Though the initial rollout of Ford BlueCruise – the automaker’s hands-free highway driving assist feature – didn’t exactly go as planned, it has steadily gained favor among consumers and critics alike. Ford BlueCruise has garnered some accolades recently from the likes of Consumer Reports, engineer and YouTuber Sandy Munro, and AAA. As of June, a total of 38,000 Ford BlueCruise users had traveled a total of 4.5 million miles with the feature engaged since its launch in 2021, numbers that grew to 66,500 by July as users covered a total of 10.6 million miles. Now, a new update is adding a rather desirable feature – hands-free lane changing, among others.
Both BlueCruise 1.2 and Lincoln ActiveGlide 1.2 will be available in vehicles starting this fall, beginning with the Ford Mustang Mach-E. The update centers around three main features, starting with Lane Change Assist, which will perform a hands-free lane change when drivers tap the turn signal, while the system can also suggest when changing lanes might be beneficial during slow-moving traffic.
Next up, Predictive Speed Assist automatically adjusts the vehicle’s speed as it approaches sharp curves and helps signal the driver ahead of time when a speed change is about to occur, so they understand why the vehicle is slowing. Finally, In-Lane Repositioning keeps the vehicle in its lane while also shifting its position away from vehicles in adjacent lanes.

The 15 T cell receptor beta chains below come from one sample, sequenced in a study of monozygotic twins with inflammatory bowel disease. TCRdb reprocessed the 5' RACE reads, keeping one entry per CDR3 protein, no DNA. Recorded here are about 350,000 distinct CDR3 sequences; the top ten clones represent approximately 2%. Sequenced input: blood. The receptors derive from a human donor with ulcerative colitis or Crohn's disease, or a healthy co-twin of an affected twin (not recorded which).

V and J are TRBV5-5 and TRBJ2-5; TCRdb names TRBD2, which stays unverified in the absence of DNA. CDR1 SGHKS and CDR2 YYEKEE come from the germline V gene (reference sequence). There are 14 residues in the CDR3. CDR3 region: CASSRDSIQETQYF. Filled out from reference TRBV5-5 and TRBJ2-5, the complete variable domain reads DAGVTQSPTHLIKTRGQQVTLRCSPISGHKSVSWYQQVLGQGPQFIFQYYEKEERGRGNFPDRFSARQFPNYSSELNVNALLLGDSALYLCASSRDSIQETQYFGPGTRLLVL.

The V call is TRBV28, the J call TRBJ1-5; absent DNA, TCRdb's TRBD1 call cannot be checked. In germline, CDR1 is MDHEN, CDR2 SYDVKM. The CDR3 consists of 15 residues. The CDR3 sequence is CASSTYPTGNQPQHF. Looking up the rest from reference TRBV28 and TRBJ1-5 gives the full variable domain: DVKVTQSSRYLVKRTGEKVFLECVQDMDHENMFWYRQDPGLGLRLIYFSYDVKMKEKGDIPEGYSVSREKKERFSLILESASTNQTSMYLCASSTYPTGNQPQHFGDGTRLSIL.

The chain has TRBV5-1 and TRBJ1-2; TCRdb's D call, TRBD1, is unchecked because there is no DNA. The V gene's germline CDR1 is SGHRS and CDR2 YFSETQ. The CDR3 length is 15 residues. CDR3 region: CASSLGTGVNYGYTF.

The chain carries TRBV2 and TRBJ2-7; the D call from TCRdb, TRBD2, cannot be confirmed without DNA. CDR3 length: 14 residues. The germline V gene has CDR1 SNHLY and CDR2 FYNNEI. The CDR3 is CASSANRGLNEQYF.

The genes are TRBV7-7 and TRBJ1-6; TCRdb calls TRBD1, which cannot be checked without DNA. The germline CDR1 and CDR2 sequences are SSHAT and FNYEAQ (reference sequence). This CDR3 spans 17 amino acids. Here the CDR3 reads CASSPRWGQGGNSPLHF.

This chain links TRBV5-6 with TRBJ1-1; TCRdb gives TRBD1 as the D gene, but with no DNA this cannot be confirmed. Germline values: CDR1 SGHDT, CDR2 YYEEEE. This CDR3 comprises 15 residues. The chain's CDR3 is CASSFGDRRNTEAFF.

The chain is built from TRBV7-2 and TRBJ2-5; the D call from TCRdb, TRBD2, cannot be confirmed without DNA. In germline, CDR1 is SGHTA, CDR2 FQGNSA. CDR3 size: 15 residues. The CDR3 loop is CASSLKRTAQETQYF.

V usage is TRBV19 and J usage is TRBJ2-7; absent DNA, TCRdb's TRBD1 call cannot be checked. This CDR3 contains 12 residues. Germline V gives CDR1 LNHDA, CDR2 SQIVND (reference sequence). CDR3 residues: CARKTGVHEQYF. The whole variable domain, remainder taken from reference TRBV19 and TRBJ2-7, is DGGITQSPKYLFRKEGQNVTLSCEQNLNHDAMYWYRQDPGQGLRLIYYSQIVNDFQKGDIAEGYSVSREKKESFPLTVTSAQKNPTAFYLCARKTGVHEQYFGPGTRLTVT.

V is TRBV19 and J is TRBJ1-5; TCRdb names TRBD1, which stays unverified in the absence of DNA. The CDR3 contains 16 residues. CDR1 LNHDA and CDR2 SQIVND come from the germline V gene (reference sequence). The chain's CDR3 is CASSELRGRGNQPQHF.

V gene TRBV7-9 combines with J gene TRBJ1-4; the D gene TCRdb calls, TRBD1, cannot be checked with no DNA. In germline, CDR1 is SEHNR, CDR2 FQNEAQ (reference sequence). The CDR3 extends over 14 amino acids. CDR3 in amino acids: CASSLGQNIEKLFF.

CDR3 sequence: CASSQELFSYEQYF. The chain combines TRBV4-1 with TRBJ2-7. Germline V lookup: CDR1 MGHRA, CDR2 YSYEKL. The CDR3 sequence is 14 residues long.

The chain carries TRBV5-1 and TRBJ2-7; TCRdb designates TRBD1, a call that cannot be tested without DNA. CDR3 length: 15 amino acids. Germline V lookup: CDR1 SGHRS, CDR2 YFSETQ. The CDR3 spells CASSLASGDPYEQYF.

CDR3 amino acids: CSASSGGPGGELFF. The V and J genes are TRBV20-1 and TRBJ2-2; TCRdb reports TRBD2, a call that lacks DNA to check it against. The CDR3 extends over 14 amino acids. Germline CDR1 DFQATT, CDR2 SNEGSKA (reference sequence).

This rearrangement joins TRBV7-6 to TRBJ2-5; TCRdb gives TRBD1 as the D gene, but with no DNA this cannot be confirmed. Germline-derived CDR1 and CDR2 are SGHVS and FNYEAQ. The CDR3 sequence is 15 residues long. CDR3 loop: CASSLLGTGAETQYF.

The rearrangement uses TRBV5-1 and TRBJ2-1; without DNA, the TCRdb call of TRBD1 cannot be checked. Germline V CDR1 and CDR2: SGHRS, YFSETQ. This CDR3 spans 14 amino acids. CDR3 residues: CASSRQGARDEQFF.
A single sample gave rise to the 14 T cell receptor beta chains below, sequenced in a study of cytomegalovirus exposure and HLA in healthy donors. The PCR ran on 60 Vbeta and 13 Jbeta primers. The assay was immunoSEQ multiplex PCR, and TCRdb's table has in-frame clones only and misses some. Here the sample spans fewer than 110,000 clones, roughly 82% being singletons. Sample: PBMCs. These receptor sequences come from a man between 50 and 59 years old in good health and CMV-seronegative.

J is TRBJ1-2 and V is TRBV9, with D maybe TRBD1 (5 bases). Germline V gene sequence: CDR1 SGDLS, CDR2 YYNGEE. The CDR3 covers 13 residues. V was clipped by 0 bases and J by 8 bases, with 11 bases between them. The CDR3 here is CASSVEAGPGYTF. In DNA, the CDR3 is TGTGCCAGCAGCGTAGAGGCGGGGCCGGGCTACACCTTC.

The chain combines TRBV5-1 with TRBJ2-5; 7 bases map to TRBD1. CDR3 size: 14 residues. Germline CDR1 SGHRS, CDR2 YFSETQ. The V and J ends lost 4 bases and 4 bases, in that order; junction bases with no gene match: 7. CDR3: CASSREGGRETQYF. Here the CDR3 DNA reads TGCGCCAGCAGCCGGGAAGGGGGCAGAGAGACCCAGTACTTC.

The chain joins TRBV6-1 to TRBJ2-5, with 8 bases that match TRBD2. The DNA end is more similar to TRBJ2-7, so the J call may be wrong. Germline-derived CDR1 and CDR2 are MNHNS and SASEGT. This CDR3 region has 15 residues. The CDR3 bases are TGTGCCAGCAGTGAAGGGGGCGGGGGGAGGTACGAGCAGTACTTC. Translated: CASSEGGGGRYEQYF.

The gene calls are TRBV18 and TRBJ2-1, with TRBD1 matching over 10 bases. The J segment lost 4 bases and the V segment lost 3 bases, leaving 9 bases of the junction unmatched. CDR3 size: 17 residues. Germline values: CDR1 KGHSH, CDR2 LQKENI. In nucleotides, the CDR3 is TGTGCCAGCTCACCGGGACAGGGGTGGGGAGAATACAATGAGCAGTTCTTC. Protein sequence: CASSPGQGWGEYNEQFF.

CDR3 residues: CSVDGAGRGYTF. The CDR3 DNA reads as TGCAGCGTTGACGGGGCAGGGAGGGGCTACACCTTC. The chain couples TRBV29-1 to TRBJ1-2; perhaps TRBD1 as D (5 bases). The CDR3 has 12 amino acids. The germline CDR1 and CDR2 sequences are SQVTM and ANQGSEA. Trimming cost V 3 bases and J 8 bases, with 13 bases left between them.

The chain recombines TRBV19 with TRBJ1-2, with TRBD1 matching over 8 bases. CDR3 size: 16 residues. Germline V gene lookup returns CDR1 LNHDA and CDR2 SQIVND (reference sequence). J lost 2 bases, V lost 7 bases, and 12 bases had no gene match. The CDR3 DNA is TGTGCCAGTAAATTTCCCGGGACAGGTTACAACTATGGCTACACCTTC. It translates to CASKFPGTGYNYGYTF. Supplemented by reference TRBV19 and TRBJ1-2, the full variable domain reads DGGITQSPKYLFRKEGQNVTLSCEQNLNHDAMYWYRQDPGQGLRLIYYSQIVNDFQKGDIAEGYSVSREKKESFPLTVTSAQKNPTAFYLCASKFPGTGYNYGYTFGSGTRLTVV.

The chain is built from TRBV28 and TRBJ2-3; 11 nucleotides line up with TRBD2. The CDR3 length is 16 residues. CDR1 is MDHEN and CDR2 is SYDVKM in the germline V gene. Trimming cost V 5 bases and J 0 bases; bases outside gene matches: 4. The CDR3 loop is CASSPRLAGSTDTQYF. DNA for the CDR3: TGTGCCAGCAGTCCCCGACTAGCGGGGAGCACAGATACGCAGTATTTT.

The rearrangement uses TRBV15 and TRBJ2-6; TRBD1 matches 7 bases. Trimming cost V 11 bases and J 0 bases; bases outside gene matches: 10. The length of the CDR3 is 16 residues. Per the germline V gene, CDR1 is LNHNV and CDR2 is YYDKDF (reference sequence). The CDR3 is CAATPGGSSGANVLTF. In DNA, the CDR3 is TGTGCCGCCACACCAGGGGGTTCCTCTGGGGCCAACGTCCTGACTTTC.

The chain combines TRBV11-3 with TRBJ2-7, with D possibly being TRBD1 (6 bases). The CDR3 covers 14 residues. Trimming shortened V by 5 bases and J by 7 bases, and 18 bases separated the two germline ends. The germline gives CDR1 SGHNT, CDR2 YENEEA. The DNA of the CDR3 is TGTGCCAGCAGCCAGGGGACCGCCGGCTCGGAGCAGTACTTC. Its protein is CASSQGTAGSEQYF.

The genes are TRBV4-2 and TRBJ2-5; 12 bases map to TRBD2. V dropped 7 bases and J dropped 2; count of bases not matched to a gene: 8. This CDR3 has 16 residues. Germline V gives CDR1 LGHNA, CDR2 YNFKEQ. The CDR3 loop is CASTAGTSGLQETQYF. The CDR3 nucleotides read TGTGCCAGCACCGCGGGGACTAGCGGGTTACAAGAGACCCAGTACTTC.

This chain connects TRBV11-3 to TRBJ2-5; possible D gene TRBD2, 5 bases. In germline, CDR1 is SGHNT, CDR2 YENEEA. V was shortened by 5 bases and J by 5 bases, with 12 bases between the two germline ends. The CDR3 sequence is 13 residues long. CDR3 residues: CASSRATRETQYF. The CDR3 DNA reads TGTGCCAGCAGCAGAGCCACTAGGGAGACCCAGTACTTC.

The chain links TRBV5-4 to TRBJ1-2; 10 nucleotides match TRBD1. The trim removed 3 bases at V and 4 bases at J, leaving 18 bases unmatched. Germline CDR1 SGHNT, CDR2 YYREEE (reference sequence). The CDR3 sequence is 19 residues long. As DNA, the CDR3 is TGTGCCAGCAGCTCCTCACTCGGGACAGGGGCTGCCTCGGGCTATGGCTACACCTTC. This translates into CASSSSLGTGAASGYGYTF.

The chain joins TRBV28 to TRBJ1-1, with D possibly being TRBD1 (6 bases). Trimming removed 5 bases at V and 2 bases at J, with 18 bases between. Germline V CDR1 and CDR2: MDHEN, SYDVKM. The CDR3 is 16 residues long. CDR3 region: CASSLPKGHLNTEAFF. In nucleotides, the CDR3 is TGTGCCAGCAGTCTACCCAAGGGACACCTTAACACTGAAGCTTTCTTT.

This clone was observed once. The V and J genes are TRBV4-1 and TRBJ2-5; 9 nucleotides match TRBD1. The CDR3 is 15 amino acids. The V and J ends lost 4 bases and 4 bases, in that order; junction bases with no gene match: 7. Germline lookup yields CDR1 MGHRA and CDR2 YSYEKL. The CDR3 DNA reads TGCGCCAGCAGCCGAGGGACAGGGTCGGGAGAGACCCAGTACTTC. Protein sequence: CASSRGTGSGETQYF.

Meanwhile, Ford is using the data it has collected thus far to provide a more human-like driving experience by improving maps via over-the-air updates and adding prequalified sections of divided highways, which now totals 130,000 miles of roads. As of August, a total of 75,000 Ford and Lincoln owners have enrolled in BlueCruise and ActiveGlide, covering over 16 million miles with the feature activated thus far.
“We are investing in our ADAS team to constantly improve BlueCruise and ActiveGlide for our customers,” said Doug Field, Chief EV & Digital Systems Officer, Ford Model e. “The latest improvements allow customers to command lane changes using just a turn signal, and make hands-free driving feel more human-like by smoothly slowing down for turns, and giving more room to large vehicles in neighboring lanes. These improvements are just the beginning of a constant journey toward improving safety and giving customers valuable time back.”